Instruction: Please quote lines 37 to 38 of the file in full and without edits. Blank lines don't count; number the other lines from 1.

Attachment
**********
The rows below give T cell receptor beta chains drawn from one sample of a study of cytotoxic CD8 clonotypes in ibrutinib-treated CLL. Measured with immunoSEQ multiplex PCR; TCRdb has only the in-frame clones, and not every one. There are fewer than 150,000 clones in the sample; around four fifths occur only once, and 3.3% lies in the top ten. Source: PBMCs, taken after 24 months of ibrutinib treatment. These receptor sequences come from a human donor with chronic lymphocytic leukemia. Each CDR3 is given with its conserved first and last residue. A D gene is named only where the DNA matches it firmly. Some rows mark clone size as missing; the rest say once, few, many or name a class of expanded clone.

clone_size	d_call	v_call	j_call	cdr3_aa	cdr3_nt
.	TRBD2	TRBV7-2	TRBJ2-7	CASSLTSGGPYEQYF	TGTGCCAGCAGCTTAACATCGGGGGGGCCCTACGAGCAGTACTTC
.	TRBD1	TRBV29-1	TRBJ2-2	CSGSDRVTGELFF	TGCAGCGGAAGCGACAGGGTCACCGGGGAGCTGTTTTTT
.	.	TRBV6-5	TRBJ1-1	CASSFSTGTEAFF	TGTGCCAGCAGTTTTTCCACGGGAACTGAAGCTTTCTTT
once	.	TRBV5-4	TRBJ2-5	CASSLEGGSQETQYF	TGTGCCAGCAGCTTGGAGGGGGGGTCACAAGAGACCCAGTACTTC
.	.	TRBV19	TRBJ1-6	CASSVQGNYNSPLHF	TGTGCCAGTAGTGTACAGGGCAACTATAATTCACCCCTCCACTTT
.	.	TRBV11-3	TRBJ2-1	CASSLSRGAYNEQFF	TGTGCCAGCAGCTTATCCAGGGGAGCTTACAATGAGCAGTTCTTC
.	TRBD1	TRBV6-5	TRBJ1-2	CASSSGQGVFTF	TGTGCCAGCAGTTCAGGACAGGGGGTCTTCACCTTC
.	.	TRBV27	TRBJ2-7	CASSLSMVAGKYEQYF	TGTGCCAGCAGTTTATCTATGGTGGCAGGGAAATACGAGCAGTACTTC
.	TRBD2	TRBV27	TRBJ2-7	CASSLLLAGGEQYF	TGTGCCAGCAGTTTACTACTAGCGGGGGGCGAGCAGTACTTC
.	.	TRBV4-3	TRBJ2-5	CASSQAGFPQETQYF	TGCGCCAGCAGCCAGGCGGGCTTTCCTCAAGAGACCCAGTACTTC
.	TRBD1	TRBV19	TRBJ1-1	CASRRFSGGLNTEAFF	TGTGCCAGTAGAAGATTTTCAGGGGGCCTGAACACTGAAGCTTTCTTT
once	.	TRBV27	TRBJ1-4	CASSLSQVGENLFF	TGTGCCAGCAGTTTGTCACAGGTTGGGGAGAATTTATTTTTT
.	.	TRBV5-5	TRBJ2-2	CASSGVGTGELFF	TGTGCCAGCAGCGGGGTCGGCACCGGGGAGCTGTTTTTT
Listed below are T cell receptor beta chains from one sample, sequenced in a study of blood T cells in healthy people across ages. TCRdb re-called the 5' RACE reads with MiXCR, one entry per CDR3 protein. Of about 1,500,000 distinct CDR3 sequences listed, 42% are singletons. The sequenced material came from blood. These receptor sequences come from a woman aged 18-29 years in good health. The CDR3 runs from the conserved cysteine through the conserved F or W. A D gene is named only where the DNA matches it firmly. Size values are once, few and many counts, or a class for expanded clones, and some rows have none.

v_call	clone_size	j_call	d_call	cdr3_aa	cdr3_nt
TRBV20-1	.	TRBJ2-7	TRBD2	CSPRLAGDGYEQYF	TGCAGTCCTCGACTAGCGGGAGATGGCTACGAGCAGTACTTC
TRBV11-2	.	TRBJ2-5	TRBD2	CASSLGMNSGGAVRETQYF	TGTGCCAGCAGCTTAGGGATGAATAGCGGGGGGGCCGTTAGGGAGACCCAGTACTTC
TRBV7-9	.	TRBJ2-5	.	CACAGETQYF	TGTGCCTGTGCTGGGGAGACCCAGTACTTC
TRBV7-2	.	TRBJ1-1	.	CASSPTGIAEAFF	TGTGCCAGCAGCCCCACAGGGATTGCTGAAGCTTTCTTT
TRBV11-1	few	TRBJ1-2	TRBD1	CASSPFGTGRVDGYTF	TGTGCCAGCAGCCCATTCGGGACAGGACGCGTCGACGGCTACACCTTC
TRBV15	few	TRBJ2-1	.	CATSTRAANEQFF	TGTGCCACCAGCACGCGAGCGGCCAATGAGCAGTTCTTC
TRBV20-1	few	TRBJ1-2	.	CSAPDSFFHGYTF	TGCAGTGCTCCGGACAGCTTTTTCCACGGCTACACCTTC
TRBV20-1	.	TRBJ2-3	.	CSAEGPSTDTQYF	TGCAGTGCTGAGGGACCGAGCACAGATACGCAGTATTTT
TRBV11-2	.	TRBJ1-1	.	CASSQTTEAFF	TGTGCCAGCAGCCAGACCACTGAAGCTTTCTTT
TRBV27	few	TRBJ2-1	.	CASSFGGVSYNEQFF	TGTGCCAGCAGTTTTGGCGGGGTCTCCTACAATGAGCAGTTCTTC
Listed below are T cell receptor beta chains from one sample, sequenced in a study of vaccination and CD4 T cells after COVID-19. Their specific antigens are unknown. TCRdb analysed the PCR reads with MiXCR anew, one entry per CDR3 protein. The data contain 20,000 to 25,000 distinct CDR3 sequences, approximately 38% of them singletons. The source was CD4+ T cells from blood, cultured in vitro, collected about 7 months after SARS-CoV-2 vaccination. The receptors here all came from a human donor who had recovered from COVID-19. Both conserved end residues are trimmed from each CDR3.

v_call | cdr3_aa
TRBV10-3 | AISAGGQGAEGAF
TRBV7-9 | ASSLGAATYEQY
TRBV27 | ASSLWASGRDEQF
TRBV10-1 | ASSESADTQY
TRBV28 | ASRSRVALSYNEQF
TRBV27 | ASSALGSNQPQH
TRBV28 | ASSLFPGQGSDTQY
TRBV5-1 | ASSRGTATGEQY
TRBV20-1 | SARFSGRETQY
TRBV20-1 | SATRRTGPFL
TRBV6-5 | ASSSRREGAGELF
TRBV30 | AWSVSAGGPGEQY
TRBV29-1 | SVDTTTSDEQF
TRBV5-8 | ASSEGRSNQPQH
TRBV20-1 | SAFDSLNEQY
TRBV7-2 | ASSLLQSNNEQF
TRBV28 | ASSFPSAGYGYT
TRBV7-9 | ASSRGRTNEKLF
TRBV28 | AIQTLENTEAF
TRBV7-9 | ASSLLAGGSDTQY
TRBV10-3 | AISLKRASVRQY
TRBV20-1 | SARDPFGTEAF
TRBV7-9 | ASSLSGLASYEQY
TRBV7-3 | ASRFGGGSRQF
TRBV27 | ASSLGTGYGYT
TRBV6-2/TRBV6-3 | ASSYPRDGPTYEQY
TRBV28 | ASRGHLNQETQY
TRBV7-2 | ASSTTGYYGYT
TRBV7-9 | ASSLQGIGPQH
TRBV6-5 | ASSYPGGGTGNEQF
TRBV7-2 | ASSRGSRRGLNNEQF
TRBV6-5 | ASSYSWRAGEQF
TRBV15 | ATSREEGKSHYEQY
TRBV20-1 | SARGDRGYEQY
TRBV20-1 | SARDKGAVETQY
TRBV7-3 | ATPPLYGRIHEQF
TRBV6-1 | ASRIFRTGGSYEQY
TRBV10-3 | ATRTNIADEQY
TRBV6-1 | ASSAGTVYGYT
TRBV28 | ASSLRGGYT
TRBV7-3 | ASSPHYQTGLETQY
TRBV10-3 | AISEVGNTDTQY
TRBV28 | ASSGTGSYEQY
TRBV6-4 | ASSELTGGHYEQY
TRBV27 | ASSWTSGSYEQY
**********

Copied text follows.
TRBV5-1 | ASSRGTATGEQY
TRBV20-1 | SARFSGRETQY